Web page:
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How The AIDS Crisis Impacted an Entire Missing Generation of Gay Men

by | Mar 29, 2023

The Broadway production, The Inheritance, showcased stories of gay men over many generations. The show explored the ramifications of the missing generation – men who died during the peak of the HIV and AIDS crisis of the 1980’s and 1990’s. The characters in The Inheritance are haunted by memories of men who were both loved and lost. The repercussions are still felt today by the LGBTQ community. Queer youth who were born during or soon after the crisis live with the knowledge and memories of this historic and bleak time in gay history. 

From the modern gay rights movement to the HIV and AIDS crisis, the wins of gay marriage and equality, the sacrifices and triumphant moments is a dichotomy that brings that LGBTQ community together. As a result, we have learned to value the voices of our past, present, and our future.  

But the voices that are missing from the conversation are those who died during one of the most fearful moments in gay history. It is tragic and heart wrenching. While some may not know the fear, loss, hurt, and pain of the missing generation, it is important to tell their story. It’s equally as important to respect the survivors—the men, women, families, medical researchers, doctors, protestors, and advocates. They are the heroes who helped the gay community stand strong during the battle against HIV and AIDS. 

During a time of uncertainty, it took bold and courageous people to come out, fight against stigmas, and to advocate for a cure. While thousands of men fell ill and passed away, it made their work even harder. But with unwavering support and compassion, the LGBTQ community continued to fight for equal rights and equality during this dark time. It’s this resilience that makes celebrating the victories so much more meaningful. 

Across the world, many jurisdictions have made great strides in passing laws around rights and freedoms, marriage equality, and transgender affirming care, while at the same time banning conversion therapy practices, bans on gay sex, and blood donations from men who sleep with men. However, more work needs to be done.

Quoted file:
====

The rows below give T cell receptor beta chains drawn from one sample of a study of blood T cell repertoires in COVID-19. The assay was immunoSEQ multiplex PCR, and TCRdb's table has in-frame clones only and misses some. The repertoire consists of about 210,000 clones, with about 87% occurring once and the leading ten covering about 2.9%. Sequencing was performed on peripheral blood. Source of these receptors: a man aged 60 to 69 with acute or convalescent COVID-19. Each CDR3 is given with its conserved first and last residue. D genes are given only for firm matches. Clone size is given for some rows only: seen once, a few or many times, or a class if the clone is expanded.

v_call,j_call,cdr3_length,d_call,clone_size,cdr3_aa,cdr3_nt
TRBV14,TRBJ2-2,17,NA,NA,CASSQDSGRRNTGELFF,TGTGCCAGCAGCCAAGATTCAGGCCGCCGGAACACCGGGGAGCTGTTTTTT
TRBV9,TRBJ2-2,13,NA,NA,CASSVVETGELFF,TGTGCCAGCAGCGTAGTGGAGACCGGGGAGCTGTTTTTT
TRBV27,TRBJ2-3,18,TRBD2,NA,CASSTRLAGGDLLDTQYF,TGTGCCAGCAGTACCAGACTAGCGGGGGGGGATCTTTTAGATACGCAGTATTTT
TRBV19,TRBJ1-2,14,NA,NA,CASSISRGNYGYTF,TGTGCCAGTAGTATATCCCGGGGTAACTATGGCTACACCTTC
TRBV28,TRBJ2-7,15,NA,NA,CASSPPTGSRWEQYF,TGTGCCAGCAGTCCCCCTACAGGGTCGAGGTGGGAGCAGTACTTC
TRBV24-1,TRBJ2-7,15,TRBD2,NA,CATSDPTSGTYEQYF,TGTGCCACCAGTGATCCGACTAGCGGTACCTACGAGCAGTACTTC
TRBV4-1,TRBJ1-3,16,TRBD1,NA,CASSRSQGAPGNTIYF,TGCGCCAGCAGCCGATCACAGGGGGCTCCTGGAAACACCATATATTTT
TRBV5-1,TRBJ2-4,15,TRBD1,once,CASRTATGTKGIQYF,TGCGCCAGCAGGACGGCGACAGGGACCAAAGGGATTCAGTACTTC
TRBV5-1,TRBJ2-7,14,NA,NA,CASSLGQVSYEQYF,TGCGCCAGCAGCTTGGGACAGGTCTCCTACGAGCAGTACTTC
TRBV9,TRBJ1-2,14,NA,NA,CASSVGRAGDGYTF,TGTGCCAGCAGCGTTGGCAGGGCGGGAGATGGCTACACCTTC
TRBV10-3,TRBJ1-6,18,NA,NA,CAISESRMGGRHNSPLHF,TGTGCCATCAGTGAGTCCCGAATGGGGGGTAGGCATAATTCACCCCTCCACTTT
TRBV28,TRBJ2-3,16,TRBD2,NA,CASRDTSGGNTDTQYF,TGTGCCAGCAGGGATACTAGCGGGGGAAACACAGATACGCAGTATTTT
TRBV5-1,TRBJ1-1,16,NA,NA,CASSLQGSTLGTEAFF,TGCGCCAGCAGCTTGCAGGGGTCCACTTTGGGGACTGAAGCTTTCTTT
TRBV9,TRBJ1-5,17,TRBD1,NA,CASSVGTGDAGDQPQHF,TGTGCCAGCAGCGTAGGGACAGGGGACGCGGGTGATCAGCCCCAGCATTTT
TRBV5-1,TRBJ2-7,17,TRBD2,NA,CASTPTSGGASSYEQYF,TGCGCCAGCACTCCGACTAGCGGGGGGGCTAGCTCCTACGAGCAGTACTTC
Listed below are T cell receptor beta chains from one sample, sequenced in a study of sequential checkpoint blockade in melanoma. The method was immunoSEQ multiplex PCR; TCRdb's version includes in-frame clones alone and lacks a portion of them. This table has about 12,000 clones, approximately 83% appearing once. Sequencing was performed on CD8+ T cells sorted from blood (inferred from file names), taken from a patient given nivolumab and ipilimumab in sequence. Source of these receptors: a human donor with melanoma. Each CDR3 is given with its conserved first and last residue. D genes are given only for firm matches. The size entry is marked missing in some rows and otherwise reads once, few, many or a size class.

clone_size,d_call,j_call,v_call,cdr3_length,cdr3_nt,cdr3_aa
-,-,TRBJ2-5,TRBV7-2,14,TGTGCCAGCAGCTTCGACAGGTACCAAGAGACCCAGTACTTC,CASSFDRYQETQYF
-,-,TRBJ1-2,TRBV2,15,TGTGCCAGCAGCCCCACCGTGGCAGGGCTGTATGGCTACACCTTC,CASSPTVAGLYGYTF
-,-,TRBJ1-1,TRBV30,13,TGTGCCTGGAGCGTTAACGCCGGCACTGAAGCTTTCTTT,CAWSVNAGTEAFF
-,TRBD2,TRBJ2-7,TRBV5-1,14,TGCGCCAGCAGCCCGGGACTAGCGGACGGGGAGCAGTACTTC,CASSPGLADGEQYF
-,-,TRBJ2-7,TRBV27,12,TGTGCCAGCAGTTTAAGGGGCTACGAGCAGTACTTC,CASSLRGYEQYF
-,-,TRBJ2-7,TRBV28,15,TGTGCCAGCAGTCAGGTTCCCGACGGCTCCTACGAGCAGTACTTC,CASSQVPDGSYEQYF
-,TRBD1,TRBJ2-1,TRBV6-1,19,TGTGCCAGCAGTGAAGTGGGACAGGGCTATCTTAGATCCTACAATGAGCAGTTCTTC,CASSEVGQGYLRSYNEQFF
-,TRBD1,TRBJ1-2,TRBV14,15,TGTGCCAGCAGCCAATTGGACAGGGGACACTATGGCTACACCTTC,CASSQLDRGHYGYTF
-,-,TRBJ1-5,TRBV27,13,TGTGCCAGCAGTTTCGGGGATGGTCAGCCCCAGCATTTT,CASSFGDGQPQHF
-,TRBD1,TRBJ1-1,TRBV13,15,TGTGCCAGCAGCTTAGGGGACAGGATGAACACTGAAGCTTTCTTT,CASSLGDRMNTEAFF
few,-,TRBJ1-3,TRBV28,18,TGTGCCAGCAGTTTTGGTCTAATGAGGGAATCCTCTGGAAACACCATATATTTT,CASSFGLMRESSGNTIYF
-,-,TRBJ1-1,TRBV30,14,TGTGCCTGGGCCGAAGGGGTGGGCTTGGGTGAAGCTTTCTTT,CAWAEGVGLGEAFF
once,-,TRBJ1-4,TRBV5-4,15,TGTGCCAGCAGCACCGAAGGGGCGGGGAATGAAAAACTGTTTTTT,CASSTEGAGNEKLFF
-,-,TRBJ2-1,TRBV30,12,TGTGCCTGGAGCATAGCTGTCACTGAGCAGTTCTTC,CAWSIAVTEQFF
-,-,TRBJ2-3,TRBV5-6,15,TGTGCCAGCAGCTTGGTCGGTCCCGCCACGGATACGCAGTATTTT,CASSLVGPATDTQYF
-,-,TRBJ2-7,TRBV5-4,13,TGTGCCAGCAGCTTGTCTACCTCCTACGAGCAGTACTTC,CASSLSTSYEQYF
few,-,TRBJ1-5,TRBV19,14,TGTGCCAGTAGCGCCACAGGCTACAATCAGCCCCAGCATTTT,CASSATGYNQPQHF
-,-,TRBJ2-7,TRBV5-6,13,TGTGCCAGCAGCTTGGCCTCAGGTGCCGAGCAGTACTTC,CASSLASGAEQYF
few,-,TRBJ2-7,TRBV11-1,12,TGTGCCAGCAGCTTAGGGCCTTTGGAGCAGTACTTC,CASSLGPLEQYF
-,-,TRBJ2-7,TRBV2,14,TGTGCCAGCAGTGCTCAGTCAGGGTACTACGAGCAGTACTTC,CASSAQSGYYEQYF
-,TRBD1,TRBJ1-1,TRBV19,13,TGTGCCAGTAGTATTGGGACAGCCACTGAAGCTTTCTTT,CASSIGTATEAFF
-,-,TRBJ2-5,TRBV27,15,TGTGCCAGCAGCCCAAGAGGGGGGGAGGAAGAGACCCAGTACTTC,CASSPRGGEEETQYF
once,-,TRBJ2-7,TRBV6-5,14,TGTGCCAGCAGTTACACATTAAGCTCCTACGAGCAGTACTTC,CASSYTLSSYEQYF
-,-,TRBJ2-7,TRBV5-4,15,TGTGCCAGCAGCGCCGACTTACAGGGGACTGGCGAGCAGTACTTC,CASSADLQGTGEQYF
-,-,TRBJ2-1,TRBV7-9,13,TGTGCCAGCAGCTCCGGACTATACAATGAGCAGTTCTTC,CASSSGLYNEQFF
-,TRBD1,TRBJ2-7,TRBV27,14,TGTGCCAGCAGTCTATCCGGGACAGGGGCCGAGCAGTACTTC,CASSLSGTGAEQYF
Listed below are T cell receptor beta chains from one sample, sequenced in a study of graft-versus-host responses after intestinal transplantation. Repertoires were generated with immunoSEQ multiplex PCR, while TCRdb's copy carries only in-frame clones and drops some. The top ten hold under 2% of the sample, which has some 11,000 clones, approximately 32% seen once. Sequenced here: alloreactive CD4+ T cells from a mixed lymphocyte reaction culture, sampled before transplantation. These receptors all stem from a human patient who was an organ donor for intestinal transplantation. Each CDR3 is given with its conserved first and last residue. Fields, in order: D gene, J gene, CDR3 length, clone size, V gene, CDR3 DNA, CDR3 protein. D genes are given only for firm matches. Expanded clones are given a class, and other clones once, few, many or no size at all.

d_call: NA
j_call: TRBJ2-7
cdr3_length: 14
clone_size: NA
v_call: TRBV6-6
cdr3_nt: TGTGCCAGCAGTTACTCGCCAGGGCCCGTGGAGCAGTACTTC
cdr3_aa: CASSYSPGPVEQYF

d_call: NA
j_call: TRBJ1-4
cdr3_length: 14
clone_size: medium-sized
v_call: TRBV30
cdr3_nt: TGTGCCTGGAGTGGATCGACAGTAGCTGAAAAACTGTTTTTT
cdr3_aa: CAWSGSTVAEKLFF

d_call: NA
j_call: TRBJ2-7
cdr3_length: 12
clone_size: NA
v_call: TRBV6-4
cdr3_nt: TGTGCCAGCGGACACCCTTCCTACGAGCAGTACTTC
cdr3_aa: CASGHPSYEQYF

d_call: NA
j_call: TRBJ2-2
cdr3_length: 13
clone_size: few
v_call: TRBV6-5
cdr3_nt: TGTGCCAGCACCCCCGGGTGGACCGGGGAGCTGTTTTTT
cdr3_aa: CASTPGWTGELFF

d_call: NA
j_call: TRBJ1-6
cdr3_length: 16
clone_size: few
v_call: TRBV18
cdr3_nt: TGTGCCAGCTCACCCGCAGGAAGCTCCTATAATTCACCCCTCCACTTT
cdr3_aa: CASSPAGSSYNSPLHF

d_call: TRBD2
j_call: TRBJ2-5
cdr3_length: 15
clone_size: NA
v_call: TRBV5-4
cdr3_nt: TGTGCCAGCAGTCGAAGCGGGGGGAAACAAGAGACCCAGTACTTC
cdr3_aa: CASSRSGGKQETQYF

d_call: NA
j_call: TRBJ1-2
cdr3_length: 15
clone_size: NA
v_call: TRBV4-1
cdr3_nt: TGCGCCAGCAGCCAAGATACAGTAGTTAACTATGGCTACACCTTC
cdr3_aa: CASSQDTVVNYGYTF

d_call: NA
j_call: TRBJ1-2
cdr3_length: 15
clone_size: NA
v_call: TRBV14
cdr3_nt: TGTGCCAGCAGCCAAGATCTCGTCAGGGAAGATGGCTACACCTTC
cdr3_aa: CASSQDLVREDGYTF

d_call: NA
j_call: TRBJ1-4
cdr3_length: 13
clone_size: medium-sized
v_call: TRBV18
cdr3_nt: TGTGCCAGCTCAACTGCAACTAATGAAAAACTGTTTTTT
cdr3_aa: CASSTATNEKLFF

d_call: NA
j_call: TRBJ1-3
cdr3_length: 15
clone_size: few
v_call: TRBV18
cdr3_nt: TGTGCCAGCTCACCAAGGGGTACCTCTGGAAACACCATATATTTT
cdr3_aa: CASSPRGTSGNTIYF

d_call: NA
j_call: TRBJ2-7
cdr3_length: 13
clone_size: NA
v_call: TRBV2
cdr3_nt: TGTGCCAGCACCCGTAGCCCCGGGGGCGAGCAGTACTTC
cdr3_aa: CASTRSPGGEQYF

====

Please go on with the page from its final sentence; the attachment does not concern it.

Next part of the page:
There are still stigmas, discrimination, and oppression of the queer community, including hate crimes against the LGBTQ community, trans rights, and broadening the wins to other jurisdictions that haven’t already done it, enshrining the same rights many western and some European countries now have. Today, there are still over 65 countries where legislation and sanctions can lead to imprisonment and the death penalty just for being gay. This is unacceptable. 

The LGBTQ community has a long history of grassroots movements to advocate for change. It is important, through strength and support, to do this important work, both at home, and in other jurisdictions. 

On days of remembrance, at Pride celebrations, and at every win for LGBTQ rights, we need to honor and respect those who came before us and the bold, scary, and courageous sacrifices they made. It’s a collective responsibility to care for and learn from the survivors of the missing generation, to ensure that they maintain their dignity as they move into their golden years. They have important stories to tell and lessons to learn from. 

While stigma and discrimination still exist, HIV and AIDS doesn’t have to be a part of our future. There are incredible treatments for those living with HIV, allowing them to lead normal lives. There is treatment as prevention, including pre-exposure prophylaxis (PrEP), and post-exposure prophylaxis (PEP), to protect people from getting HIV. Education that Undetectable = Untransmittable (U=U). And there are exiting trials and advancements on a cure for those living with HIV. 

The legacy of the missing generation will always be remembered, cherished, and respected with kindness.

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Sean Kivi

Sean Kivi


Sean Kivi holds a master's degree from the University of Nottingham in translation studies from Spanish to English. He specializes in writing about gay culture and its influence on discourse. Sean speaks Spanish fluently and focuses on translating gay-themed literature to English and analyzing the discourse to understand how our culture is universal yet distinct in countries worldwide. He has translated for authors in Mexico and completed case studies related to machismo and its influences on gay culture in Latin America.

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